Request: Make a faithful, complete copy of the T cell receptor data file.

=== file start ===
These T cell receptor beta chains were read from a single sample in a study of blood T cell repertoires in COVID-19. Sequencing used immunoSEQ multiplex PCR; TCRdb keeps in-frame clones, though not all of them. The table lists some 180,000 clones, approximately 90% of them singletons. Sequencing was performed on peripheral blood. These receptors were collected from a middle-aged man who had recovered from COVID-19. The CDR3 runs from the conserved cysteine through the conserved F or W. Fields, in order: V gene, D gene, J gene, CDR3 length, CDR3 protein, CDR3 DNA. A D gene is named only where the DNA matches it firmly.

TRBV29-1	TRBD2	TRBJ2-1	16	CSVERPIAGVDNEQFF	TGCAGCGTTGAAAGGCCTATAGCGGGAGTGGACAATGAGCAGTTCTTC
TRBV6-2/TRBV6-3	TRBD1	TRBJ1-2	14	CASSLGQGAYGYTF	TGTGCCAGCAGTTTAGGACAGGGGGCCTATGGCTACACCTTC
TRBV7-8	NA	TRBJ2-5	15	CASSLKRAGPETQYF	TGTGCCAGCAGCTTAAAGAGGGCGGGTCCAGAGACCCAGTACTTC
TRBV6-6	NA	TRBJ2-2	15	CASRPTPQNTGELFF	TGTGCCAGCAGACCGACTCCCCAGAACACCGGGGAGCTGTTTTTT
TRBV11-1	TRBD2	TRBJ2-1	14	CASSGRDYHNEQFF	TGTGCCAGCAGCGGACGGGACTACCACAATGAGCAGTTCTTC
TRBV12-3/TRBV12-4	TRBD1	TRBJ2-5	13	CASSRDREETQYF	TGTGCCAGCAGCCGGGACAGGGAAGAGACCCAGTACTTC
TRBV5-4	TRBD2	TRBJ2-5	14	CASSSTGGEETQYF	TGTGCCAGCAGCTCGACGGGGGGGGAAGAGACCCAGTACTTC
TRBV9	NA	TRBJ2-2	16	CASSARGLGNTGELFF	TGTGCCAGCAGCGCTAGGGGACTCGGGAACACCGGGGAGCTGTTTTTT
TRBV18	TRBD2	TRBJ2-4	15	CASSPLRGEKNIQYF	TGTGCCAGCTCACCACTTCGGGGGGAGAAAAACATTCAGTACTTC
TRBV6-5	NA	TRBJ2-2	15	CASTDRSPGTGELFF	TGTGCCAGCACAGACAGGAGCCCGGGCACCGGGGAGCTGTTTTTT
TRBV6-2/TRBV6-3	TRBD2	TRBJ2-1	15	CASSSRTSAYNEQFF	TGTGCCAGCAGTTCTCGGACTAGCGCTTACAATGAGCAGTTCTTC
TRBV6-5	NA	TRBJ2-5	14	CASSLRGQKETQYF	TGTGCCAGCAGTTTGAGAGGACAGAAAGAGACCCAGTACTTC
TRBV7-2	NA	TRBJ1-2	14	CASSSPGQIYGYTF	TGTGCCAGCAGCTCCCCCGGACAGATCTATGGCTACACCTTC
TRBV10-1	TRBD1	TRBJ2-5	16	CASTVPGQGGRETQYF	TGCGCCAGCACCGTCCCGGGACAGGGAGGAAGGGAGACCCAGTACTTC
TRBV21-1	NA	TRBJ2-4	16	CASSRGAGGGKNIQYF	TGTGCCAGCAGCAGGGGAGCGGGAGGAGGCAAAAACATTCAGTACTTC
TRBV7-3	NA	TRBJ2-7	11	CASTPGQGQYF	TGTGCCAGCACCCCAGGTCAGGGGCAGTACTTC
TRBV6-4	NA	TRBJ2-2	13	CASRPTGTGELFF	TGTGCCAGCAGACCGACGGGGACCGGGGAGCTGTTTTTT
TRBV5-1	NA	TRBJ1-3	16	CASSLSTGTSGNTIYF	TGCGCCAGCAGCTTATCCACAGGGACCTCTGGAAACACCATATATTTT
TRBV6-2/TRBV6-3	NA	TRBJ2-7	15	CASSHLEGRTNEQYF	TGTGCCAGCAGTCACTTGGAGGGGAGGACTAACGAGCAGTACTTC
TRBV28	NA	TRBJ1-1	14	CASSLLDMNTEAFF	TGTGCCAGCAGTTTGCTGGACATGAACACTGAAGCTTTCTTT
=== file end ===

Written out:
These T cell receptor beta chains were read from a single sample in a study of blood T cell repertoires in COVID-19. Sequencing used immunoSEQ multiplex PCR; TCRdb keeps in-frame clones, though not all of them. The table lists some 180,000 clones, approximately 90% of them singletons. Sequencing was performed on peripheral blood. These receptors were collected from a middle-aged man who had recovered from COVID-19. The CDR3 runs from the conserved cysteine through the conserved F or W. Fields, in order: V gene, D gene, J gene, CDR3 length, CDR3 protein, CDR3 DNA. A D gene is named only where the DNA matches it firmly.

TRBV29-1	TRBD2	TRBJ2-1	16	CSVERPIAGVDNEQFF	TGCAGCGTTGAAAGGCCTATAGCGGGAGTGGACAATGAGCAGTTCTTC
TRBV6-2/TRBV6-3	TRBD1	TRBJ1-2	14	CASSLGQGAYGYTF	TGTGCCAGCAGTTTAGGACAGGGGGCCTATGGCTACACCTTC
TRBV7-8	NA	TRBJ2-5	15	CASSLKRAGPETQYF	TGTGCCAGCAGCTTAAAGAGGGCGGGTCCAGAGACCCAGTACTTC
TRBV6-6	NA	TRBJ2-2	15	CASRPTPQNTGELFF	TGTGCCAGCAGACCGACTCCCCAGAACACCGGGGAGCTGTTTTTT
TRBV11-1	TRBD2	TRBJ2-1	14	CASSGRDYHNEQFF	TGTGCCAGCAGCGGACGGGACTACCACAATGAGCAGTTCTTC
TRBV12-3/TRBV12-4	TRBD1	TRBJ2-5	13	CASSRDREETQYF	TGTGCCAGCAGCCGGGACAGGGAAGAGACCCAGTACTTC
TRBV5-4	TRBD2	TRBJ2-5	14	CASSSTGGEETQYF	TGTGCCAGCAGCTCGACGGGGGGGGAAGAGACCCAGTACTTC
TRBV9	NA	TRBJ2-2	16	CASSARGLGNTGELFF	TGTGCCAGCAGCGCTAGGGGACTCGGGAACACCGGGGAGCTGTTTTTT
TRBV18	TRBD2	TRBJ2-4	15	CASSPLRGEKNIQYF	TGTGCCAGCTCACCACTTCGGGGGGAGAAAAACATTCAGTACTTC
TRBV6-5	NA	TRBJ2-2	15	CASTDRSPGTGELFF	TGTGCCAGCACAGACAGGAGCCCGGGCACCGGGGAGCTGTTTTTT
TRBV6-2/TRBV6-3	TRBD2	TRBJ2-1	15	CASSSRTSAYNEQFF	TGTGCCAGCAGTTCTCGGACTAGCGCTTACAATGAGCAGTTCTTC
TRBV6-5	NA	TRBJ2-5	14	CASSLRGQKETQYF	TGTGCCAGCAGTTTGAGAGGACAGAAAGAGACCCAGTACTTC
TRBV7-2	NA	TRBJ1-2	14	CASSSPGQIYGYTF	TGTGCCAGCAGCTCCCCCGGACAGATCTATGGCTACACCTTC
TRBV10-1	TRBD1	TRBJ2-5	16	CASTVPGQGGRETQYF	TGCGCCAGCACCGTCCCGGGACAGGGAGGAAGGGAGACCCAGTACTTC
TRBV21-1	NA	TRBJ2-4	16	CASSRGAGGGKNIQYF	TGTGCCAGCAGCAGGGGAGCGGGAGGAGGCAAAAACATTCAGTACTTC
TRBV7-3	NA	TRBJ2-7	11	CASTPGQGQYF	TGTGCCAGCACCCCAGGTCAGGGGCAGTACTTC
TRBV6-4	NA	TRBJ2-2	13	CASRPTGTGELFF	TGTGCCAGCAGACCGACGGGGACCGGGGAGCTGTTTTTT
TRBV5-1	NA	TRBJ1-3	16	CASSLSTGTSGNTIYF	TGCGCCAGCAGCTTATCCACAGGGACCTCTGGAAACACCATATATTTT
TRBV6-2/TRBV6-3	NA	TRBJ2-7	15	CASSHLEGRTNEQYF	TGTGCCAGCAGTCACTTGGAGGGGAGGACTAACGAGCAGTACTTC
TRBV28	NA	TRBJ1-1	14	CASSLLDMNTEAFF	TGTGCCAGCAGTTTGCTGGACATGAACACTGAAGCTTTCTTT